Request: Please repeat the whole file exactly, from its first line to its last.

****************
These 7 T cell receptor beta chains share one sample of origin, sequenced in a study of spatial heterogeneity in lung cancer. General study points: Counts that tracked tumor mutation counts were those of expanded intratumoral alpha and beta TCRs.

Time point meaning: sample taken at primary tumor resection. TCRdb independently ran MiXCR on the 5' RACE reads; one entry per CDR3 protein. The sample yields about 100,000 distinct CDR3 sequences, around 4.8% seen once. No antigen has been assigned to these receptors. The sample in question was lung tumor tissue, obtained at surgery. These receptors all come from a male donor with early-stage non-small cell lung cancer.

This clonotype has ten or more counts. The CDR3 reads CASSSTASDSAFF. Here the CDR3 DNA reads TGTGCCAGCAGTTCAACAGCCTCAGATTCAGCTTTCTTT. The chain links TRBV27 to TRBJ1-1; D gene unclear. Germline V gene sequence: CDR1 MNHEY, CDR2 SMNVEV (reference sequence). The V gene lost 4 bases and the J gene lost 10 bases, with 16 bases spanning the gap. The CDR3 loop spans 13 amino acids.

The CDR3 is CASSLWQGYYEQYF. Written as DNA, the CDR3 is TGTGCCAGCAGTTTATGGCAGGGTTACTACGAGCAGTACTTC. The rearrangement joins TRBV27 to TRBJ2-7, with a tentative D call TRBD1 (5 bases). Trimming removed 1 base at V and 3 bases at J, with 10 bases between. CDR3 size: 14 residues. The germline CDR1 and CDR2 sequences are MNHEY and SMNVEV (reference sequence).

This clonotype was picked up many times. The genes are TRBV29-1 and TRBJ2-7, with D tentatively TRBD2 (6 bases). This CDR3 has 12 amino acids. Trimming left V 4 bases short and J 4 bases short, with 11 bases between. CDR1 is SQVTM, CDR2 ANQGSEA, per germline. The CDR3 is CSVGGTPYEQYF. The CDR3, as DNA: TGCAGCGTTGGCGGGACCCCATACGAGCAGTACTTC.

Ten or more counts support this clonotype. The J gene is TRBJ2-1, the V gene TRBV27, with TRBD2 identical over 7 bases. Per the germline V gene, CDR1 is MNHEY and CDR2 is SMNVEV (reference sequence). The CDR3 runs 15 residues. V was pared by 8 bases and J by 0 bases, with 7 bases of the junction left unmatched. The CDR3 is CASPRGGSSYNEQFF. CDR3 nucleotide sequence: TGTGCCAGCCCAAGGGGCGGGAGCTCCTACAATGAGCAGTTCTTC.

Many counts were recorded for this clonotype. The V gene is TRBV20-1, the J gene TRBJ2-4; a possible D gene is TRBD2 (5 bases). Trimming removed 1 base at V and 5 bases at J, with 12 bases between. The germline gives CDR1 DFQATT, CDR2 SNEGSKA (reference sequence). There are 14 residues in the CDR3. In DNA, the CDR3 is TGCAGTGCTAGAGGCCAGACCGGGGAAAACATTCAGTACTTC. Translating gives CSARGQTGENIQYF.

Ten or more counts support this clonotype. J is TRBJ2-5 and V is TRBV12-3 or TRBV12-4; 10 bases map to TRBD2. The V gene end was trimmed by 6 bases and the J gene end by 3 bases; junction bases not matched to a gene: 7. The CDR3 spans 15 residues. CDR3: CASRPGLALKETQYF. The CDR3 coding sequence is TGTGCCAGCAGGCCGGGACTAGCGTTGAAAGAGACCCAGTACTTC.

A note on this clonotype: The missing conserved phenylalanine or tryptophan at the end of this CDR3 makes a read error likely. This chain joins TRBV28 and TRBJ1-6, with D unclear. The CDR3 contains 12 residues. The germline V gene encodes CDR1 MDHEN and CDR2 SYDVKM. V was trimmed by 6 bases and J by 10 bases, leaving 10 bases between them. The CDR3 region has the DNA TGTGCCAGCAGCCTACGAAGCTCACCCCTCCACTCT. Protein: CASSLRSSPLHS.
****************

These 7 T cell receptor beta chains share one sample of origin, sequenced in a study of spatial heterogeneity in lung cancer. General study points: Counts that tracked tumor mutation counts were those of expanded intratumoral alpha and beta TCRs.

Time point meaning: sample taken at primary tumor resection. TCRdb independently ran MiXCR on the 5' RACE reads; one entry per CDR3 protein. The sample yields about 100,000 distinct CDR3 sequences, around 4.8% seen once. No antigen has been assigned to these receptors. The sample in question was lung tumor tissue, obtained at surgery. These receptors all come from a male donor with early-stage non-small cell lung cancer.

This clonotype has ten or more counts. The CDR3 reads CASSSTASDSAFF. Here the CDR3 DNA reads TGTGCCAGCAGTTCAACAGCCTCAGATTCAGCTTTCTTT. The chain links TRBV27 to TRBJ1-1; D gene unclear. Germline V gene sequence: CDR1 MNHEY, CDR2 SMNVEV (reference sequence). The V gene lost 4 bases and the J gene lost 10 bases, with 16 bases spanning the gap. The CDR3 loop spans 13 amino acids.

The CDR3 is CASSLWQGYYEQYF. Written as DNA, the CDR3 is TGTGCCAGCAGTTTATGGCAGGGTTACTACGAGCAGTACTTC. The rearrangement joins TRBV27 to TRBJ2-7, with a tentative D call TRBD1 (5 bases). Trimming removed 1 base at V and 3 bases at J, with 10 bases between. CDR3 size: 14 residues. The germline CDR1 and CDR2 sequences are MNHEY and SMNVEV (reference sequence).

This clonotype was picked up many times. The genes are TRBV29-1 and TRBJ2-7, with D tentatively TRBD2 (6 bases). This CDR3 has 12 amino acids. Trimming left V 4 bases short and J 4 bases short, with 11 bases between. CDR1 is SQVTM, CDR2 ANQGSEA, per germline. The CDR3 is CSVGGTPYEQYF. The CDR3, as DNA: TGCAGCGTTGGCGGGACCCCATACGAGCAGTACTTC.

Ten or more counts support this clonotype. The J gene is TRBJ2-1, the V gene TRBV27, with TRBD2 identical over 7 bases. Per the germline V gene, CDR1 is MNHEY and CDR2 is SMNVEV (reference sequence). The CDR3 runs 15 residues. V was pared by 8 bases and J by 0 bases, with 7 bases of the junction left unmatched. The CDR3 is CASPRGGSSYNEQFF. CDR3 nucleotide sequence: TGTGCCAGCCCAAGGGGCGGGAGCTCCTACAATGAGCAGTTCTTC.

Many counts were recorded for this clonotype. The V gene is TRBV20-1, the J gene TRBJ2-4; a possible D gene is TRBD2 (5 bases). Trimming removed 1 base at V and 5 bases at J, with 12 bases between. The germline gives CDR1 DFQATT, CDR2 SNEGSKA (reference sequence). There are 14 residues in the CDR3. In DNA, the CDR3 is TGCAGTGCTAGAGGCCAGACCGGGGAAAACATTCAGTACTTC. Translating gives CSARGQTGENIQYF.

Ten or more counts support this clonotype. J is TRBJ2-5 and V is TRBV12-3 or TRBV12-4; 10 bases map to TRBD2. The V gene end was trimmed by 6 bases and the J gene end by 3 bases; junction bases not matched to a gene: 7. The CDR3 spans 15 residues. CDR3: CASRPGLALKETQYF. The CDR3 coding sequence is TGTGCCAGCAGGCCGGGACTAGCGTTGAAAGAGACCCAGTACTTC.

A note on this clonotype: The missing conserved phenylalanine or tryptophan at the end of this CDR3 makes a read error likely. This chain joins TRBV28 and TRBJ1-6, with D unclear. The CDR3 contains 12 residues. The germline V gene encodes CDR1 MDHEN and CDR2 SYDVKM. V was trimmed by 6 bases and J by 10 bases, leaving 10 bases between them. The CDR3 region has the DNA TGTGCCAGCAGCCTACGAAGCTCACCCCTCCACTCT. Protein: CASSLRSSPLHS.